Insolvency law might well validly respond to this by saying that this is the law we have to deal with. But at the same time there have been no real moves to change or modify it to deal with insolvent businesses, at least in Australia.

As a matter of law reform, I acknowledge it would be difficult to simplify legally and conceptually, given the entrenched standing of the separate corporate entity, but ideas to combine proceedings for MSMEs that address the problems of the business and the family owners are available.[9] An initial step would be to consider procedural co-ordination or consolidation of personal and corporate assets and liabilities of a business, which has been recommended by UNCITRAL and the World Bank, including disallowing the enforcement of personal guarantees.

The International Insolvency Institute – Asian Business Law Institute’s Guide on the Treatment of Insolvent Micro and Small Enterprises in Asia, at p 17, similarly says that

“as sole proprietors and shareholders/managers often act as guarantors for the debts of MSEs, there should be greater coordination between the systems of corporate and personal insolvency. Otherwise, honest but unfortunate sole proprietors as well as the shareholders of MSEs who guarantee the debts of the MSEs will not find the corporate insolvency framework appealing”.

In Australia, the separation between corporate and personal insolvency has been raised as a negative productivity issue with the government.[10]


But getting back on to the Conversation article, yes, it is good to get the language right, for the relevant context.  But as to the authors’ suggested language, it gets complex.  When discussing “insolvency”, they list “no fewer than six procedures which can be used by struggling companies”. They want us to see the anodyne term “administration” in positive terms of “rescuing” a company, that is, unless it’s a nationally important company, in which case it’s a “special administration”, or, unless, it seems, it is voluntary.  Companies, not businesses, also have the standalone moratorium unless the company is not insolvent, in which case a scheme of arrangement is the go “to alter the company’s financial obligations”; but if the company, has encountered, or may encounter, financial difficulties that are likely to affect its ability to carry on business, the obliquely termed “restructuring plan” is the suggested option.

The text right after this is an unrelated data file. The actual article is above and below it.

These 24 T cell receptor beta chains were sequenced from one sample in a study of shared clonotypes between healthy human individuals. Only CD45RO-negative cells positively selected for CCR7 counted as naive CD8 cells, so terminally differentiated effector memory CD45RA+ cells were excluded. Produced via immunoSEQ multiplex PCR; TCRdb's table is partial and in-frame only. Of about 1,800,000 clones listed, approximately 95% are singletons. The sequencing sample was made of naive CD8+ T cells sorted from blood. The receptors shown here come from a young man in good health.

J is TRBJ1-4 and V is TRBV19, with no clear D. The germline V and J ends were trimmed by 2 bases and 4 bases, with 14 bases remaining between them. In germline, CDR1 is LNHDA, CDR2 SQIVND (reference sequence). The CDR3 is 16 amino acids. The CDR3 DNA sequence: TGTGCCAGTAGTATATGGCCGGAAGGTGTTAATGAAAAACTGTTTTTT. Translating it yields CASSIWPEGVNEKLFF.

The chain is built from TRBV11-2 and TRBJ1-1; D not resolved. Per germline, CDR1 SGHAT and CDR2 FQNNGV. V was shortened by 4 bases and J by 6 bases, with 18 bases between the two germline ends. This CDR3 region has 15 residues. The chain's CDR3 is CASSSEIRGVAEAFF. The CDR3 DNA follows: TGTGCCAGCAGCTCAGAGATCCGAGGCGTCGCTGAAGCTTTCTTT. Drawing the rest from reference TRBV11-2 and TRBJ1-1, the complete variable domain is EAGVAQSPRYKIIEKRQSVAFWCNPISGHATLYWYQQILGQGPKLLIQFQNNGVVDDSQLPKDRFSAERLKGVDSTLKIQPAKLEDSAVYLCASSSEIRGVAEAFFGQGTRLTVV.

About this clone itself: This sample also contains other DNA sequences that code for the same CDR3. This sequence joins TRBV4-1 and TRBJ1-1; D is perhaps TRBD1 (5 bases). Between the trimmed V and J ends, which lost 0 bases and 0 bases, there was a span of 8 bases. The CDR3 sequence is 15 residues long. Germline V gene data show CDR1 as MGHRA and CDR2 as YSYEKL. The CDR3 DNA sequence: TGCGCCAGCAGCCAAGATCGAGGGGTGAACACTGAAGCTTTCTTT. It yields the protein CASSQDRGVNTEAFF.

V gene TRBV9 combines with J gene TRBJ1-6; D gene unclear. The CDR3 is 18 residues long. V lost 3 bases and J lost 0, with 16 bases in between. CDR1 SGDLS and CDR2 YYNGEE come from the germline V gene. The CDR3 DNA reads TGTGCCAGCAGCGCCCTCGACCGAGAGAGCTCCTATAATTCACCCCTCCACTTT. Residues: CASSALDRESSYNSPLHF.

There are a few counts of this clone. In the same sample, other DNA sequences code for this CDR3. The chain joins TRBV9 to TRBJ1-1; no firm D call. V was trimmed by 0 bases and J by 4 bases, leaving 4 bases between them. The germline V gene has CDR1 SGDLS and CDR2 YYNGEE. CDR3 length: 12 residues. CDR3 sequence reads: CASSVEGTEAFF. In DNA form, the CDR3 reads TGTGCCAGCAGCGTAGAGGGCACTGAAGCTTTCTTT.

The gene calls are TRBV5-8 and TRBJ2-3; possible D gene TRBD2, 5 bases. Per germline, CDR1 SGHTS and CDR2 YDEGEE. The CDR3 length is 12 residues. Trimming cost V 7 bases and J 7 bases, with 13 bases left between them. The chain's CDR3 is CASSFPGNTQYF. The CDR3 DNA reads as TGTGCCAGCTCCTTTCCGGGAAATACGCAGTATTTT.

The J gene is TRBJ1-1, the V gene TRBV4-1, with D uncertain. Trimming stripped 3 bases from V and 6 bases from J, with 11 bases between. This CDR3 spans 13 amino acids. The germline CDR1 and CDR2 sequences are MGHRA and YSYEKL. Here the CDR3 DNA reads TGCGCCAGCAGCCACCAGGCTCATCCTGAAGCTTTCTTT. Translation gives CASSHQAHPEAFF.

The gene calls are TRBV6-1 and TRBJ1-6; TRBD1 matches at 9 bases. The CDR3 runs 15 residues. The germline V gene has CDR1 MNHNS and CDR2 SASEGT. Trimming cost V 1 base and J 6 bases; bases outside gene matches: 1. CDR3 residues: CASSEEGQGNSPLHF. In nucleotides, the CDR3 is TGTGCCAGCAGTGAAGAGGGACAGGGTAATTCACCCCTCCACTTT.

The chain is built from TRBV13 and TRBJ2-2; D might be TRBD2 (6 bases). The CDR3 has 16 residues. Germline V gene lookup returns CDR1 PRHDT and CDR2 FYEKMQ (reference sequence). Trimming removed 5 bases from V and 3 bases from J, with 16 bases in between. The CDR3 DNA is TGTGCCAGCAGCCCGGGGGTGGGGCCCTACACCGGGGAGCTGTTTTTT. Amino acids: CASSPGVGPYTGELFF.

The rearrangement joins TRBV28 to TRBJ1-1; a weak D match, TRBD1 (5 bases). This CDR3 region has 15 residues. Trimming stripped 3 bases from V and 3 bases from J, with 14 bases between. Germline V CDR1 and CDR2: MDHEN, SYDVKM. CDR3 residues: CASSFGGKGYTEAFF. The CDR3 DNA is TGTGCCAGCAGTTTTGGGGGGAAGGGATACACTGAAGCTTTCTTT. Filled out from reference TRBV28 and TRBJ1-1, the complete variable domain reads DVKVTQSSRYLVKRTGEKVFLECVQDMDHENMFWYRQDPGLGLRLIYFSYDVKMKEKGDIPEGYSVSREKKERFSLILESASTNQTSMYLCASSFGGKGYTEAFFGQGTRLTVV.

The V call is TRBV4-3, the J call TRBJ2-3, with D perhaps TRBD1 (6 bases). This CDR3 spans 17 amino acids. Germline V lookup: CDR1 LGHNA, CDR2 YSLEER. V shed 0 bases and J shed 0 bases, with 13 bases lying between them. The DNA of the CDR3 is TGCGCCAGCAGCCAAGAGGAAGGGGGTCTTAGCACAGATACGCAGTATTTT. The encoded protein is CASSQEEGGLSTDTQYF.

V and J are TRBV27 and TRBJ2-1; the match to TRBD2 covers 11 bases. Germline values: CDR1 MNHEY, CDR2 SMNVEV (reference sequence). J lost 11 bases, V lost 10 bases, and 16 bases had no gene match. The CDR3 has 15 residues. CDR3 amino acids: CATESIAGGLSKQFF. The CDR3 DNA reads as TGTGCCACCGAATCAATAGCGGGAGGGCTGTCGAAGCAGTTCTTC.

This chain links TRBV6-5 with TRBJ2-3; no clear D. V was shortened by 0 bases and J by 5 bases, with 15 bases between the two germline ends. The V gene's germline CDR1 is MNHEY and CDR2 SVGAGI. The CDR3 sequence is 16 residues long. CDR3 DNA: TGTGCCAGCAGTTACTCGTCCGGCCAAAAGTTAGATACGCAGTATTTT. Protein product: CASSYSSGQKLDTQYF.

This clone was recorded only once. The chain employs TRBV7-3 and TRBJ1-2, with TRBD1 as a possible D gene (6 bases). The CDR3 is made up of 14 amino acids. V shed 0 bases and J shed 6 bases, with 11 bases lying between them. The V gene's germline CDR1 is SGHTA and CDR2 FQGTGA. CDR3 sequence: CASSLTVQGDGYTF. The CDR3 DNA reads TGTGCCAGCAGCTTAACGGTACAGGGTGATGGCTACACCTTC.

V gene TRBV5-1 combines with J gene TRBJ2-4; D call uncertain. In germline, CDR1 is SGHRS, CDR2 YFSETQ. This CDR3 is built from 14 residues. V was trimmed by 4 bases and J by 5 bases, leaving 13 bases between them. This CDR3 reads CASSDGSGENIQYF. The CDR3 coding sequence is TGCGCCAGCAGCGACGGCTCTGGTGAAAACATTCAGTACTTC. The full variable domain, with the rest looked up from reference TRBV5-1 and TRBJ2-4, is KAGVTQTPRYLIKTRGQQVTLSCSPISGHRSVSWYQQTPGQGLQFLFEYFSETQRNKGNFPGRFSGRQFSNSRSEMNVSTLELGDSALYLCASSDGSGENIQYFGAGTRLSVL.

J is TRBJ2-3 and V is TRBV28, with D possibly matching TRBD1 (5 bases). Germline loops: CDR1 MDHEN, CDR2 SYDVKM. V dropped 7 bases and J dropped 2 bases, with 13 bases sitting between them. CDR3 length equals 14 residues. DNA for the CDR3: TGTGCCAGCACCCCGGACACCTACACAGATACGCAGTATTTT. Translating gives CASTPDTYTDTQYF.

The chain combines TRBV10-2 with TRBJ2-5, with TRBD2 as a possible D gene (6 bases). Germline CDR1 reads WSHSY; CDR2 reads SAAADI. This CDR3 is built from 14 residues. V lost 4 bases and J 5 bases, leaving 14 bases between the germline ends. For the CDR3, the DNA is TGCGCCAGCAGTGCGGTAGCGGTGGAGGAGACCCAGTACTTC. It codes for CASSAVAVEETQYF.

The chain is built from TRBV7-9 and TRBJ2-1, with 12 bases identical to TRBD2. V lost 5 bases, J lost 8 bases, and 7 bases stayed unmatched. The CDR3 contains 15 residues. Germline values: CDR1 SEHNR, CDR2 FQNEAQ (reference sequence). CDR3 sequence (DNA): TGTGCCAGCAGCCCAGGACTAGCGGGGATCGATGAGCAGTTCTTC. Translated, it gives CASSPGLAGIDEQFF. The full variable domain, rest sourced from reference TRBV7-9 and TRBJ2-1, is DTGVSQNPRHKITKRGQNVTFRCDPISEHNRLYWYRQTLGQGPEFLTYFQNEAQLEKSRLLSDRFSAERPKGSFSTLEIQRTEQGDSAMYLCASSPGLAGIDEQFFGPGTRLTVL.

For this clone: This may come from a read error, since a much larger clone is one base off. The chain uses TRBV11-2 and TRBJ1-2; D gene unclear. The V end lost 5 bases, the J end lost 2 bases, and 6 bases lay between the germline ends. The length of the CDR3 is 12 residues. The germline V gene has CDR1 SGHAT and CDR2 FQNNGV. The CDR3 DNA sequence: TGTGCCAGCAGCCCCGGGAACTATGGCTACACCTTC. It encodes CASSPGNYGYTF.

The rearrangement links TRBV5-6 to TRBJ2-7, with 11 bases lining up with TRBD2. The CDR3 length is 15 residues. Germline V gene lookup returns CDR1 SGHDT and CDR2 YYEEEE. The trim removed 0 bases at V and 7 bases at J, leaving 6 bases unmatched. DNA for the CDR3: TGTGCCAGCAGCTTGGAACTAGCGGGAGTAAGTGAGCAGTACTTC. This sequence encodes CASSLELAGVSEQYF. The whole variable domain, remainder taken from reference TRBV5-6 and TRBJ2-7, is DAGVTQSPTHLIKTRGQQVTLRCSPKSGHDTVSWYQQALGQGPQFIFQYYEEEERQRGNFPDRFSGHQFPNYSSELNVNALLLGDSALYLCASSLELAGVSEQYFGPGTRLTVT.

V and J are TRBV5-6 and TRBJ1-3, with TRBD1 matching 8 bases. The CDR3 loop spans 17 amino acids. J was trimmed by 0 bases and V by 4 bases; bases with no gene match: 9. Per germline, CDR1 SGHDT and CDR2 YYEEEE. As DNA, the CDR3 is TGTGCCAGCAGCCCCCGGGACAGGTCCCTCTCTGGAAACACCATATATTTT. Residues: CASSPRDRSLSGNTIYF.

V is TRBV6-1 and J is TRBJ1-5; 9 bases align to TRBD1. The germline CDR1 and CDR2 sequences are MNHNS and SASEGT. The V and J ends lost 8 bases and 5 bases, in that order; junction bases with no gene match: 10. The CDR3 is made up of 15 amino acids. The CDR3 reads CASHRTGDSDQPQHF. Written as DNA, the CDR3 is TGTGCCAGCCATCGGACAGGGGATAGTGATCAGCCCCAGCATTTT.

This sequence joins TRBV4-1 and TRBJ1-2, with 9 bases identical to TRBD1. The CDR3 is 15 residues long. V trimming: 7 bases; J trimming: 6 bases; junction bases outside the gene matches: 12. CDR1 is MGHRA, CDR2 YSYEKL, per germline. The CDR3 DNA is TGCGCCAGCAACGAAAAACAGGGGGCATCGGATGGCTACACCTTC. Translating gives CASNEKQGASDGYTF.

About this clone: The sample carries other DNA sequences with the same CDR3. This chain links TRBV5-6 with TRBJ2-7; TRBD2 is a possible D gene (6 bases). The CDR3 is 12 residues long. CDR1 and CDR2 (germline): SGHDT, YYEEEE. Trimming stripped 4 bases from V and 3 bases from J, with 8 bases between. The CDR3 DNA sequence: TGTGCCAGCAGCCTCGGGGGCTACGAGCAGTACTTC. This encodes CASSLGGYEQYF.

The authors then say that the UK has seen a record number of business failures, but then go on to report only corporate insolvencies in 2023.

They ponder that

“while the law is here to help, something is preventing struggling businesses from using it”. 

Perhaps mixing up the language and concepts of company and business is one factor.


As to the negative stigma of experiencing financial difficulties, the English word “bankruptcy” itself does a good enough job in maintaining that stigma, reinforced in Australia by bankruptcy law imposing a quasi-penal sentence of 3 years minimum. Elements of the English class system may have assisted in preserving its negative moral tone. Our reading of English history is that the adoption of the term “insolvency” rather than “bankruptcy” [11] stemmed primarily from 18th C legislation specifically targeted at insolvent non-traders.